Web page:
EvilMonkeySlayer (826044) writes "Recently we had a big multi-billion dollar four letter Japanese company install some very expensive software and hardware on our premises. Unfortunately the engineers who did the installing also brought a virus in and managed to install that onto their very expensive server.

Through processes i'd put in and a bit of luck the server that they installed was the only thing infected. I'd like to say this was the first time this has occurred but this has happened in the past where a third party who installed a piece of hardware has brought in a virus. I've got a decent security in depth set-up so much so that none of our machines has never been infected either through employees or cracking attempts on our public/private servers and workstations. However, it seems once every so often when we have a third party bring in their own server/machine that we've purchased they will inevitably infect said machine.

I have pressed managers in the past at our company to inform any engineers that they must pass any laptops, flash drives etc by me before connecting them up to our network or to another pc. However, they have typically neglected to inform them. Case in point an engineer decided to connect an infected flash drive to one of the workstations which is how I found out about the virus in the first place since the workstation AV blocked the virus and informed me immediately at which point I rushed over and forbid him from using it.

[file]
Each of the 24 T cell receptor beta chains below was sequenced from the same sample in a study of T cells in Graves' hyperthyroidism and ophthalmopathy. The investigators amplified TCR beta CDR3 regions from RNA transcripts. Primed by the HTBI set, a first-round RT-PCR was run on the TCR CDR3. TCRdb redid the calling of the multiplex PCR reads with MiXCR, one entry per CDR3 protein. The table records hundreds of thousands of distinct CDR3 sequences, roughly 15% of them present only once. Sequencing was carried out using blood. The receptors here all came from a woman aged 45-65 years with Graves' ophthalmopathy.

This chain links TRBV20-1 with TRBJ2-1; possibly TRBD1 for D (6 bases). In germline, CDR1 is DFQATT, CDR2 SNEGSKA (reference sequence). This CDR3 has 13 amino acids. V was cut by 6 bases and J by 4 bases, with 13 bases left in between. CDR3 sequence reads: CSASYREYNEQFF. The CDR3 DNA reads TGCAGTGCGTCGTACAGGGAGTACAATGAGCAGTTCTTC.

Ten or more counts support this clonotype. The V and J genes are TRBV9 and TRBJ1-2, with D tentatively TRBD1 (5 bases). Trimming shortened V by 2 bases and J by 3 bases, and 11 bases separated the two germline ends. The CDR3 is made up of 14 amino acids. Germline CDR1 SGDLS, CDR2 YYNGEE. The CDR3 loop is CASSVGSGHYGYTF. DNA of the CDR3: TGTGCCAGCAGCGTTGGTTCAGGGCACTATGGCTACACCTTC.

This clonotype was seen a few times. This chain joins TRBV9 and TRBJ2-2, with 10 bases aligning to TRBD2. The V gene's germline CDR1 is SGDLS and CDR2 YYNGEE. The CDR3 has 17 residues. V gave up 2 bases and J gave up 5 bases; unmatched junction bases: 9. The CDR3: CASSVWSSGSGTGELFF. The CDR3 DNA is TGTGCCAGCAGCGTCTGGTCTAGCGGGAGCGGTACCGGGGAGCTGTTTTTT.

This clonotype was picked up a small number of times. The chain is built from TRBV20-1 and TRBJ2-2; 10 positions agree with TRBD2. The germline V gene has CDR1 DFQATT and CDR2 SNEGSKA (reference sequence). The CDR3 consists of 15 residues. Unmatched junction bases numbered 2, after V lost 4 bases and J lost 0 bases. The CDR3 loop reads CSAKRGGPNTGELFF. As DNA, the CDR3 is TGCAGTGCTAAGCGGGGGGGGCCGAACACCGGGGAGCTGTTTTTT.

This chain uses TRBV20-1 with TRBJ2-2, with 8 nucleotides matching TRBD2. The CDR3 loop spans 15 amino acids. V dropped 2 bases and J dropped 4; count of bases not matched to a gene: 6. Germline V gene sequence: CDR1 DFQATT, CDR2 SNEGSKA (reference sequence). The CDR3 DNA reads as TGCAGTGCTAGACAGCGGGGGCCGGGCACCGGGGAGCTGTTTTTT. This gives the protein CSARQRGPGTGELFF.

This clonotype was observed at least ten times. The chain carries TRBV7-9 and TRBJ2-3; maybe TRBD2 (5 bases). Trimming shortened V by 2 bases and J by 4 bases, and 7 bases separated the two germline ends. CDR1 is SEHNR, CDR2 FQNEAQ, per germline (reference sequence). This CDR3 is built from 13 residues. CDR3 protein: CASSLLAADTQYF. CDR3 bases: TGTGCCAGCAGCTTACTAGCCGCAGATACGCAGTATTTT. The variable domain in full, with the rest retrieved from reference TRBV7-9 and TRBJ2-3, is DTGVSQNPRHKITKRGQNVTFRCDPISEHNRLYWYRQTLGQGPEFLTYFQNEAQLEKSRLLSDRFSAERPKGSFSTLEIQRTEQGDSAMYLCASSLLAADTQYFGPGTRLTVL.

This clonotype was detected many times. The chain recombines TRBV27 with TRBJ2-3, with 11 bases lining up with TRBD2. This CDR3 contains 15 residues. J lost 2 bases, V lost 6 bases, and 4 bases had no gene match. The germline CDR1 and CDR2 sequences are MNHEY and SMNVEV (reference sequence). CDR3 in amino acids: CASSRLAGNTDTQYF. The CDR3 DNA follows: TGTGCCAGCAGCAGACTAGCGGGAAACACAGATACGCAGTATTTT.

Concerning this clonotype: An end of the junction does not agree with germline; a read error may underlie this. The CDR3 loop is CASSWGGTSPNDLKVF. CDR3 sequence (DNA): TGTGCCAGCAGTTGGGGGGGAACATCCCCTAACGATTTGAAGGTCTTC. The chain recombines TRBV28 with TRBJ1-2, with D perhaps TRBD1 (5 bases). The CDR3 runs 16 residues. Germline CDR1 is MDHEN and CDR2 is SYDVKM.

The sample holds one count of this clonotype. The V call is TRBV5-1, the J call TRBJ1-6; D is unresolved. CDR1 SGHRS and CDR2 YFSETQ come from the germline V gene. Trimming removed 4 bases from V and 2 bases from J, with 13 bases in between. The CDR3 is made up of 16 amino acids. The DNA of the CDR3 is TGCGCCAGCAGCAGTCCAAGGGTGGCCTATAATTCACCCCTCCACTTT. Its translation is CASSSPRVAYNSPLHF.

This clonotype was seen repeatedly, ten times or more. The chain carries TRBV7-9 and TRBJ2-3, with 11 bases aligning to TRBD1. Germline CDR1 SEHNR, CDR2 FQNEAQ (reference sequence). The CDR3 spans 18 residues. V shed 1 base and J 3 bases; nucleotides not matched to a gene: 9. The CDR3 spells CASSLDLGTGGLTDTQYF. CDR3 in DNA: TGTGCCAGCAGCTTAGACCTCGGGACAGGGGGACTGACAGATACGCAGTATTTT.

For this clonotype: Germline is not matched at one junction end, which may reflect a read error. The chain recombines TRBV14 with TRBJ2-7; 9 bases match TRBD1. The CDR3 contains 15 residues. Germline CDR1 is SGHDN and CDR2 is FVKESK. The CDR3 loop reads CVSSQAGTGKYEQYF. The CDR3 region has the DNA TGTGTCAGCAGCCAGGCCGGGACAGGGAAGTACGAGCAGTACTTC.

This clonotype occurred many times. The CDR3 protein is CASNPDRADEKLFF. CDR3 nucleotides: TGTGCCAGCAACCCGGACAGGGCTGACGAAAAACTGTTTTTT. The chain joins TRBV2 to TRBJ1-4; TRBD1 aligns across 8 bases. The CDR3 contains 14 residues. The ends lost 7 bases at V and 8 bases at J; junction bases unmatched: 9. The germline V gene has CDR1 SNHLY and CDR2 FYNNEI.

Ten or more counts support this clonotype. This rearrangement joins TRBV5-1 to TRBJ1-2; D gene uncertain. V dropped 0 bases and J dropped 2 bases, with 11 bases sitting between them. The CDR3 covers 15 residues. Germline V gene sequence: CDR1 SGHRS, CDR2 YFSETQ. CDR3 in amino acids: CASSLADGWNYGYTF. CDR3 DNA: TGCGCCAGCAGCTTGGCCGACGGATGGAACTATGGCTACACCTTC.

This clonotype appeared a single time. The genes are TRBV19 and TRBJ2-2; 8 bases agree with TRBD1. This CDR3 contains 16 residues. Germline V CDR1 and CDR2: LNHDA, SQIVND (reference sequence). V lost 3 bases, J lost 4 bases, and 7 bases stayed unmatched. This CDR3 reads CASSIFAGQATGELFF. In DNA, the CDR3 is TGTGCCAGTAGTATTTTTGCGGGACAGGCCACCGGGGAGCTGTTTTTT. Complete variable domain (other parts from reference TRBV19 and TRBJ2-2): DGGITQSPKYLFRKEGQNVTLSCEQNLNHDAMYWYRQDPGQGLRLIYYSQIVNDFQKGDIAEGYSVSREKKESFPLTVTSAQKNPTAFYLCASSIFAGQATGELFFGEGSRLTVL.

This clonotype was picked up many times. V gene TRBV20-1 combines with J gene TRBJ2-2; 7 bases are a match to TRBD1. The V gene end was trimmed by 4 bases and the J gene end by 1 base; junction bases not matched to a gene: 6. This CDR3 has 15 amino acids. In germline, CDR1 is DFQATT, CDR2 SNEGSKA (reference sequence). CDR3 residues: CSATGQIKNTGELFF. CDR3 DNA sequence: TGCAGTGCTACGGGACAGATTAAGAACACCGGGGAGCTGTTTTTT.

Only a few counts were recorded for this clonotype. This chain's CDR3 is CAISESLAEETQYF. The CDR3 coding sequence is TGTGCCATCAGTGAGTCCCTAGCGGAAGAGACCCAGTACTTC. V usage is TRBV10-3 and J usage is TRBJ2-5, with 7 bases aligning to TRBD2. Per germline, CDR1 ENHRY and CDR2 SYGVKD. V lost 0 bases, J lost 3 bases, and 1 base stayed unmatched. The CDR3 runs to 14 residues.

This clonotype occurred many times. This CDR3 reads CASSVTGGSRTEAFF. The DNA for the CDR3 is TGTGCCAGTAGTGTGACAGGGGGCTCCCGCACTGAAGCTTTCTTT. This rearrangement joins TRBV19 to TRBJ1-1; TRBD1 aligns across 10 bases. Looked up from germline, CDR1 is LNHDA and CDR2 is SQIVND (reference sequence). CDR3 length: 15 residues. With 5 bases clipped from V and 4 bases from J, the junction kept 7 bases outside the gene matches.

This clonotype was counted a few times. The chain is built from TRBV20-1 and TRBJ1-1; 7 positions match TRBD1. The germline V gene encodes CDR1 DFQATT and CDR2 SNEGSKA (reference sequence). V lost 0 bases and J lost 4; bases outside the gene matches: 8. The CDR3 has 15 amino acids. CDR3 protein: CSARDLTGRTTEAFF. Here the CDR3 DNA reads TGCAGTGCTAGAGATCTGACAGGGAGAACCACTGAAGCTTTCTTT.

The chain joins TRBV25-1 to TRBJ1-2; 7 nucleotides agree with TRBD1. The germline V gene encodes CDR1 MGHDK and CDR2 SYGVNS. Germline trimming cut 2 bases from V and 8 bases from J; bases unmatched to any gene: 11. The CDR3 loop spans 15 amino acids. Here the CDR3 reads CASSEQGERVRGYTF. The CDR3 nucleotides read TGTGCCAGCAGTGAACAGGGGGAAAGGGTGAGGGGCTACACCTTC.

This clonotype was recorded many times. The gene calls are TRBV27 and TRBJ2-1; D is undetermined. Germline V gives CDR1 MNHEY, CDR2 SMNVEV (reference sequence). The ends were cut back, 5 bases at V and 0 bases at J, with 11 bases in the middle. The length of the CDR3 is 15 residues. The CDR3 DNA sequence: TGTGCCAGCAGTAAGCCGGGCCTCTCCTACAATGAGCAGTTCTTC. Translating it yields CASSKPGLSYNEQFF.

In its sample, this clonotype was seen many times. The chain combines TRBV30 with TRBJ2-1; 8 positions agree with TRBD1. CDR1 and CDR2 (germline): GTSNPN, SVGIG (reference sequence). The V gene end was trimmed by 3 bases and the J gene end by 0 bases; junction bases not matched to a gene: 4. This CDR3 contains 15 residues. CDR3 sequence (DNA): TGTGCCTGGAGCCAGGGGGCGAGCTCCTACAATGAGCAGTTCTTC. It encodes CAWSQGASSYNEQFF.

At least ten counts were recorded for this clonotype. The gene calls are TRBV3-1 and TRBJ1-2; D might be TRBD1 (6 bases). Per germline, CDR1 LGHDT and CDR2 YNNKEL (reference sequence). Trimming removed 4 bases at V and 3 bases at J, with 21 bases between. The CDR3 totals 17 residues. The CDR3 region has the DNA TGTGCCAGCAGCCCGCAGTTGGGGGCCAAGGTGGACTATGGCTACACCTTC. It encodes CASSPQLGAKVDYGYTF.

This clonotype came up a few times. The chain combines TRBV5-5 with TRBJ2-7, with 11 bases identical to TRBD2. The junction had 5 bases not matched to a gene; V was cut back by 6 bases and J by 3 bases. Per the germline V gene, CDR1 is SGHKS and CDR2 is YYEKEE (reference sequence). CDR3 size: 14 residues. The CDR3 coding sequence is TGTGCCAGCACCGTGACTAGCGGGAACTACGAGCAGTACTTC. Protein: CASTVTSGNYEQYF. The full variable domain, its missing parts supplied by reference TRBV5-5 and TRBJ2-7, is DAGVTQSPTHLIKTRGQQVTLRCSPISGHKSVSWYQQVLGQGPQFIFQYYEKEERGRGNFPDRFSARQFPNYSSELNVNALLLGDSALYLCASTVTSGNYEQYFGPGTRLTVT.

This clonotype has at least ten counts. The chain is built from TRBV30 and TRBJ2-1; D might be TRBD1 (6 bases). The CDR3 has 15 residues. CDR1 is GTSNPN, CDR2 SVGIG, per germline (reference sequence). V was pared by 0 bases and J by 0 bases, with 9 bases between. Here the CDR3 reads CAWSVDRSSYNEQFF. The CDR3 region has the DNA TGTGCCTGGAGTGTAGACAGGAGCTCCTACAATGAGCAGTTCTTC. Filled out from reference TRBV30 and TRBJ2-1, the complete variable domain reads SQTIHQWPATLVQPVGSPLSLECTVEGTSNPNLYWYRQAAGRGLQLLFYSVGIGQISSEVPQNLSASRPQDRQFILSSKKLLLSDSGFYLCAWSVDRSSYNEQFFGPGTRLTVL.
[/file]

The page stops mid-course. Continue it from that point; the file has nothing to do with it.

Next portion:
I have been talking to the company MD and he's talking of getting any engineers who come on site to sign a document stating that their computers are virus free etc.

I am wanting to literally make it very much clear to everyone and any third party that if they bring in a computer/flash drive it MUST pass by me first.

Unfortunately I can't always hold the hands of these engineers as I'm the only IT guy in the entire company, so often I may not be available or in a different part of one of our two buildings.

Also, the engineers installed a web server so customers can login remotely for the system. However, the web server is an older version of Apache (2.2.9) running on windows. I have forbidden this machine from having external access until in the words of the account manager for the four letter company "we're waiting to hear back from Japan because the software needs to be updated from them" which doesn't fill me with confidence especially for something that needs to be updated relatively frequently. (contractually wise me updating Apache on this windows server is in a grey area...)

What policy or methods do you guys use to enforce the rules?

I've talked of sending a very clear letter to all the managers from the MD that if they do not inform any third party that they must pass any computers/flash drives through me first that there will be serious consequences. (for example docking of wages, sacking etc)"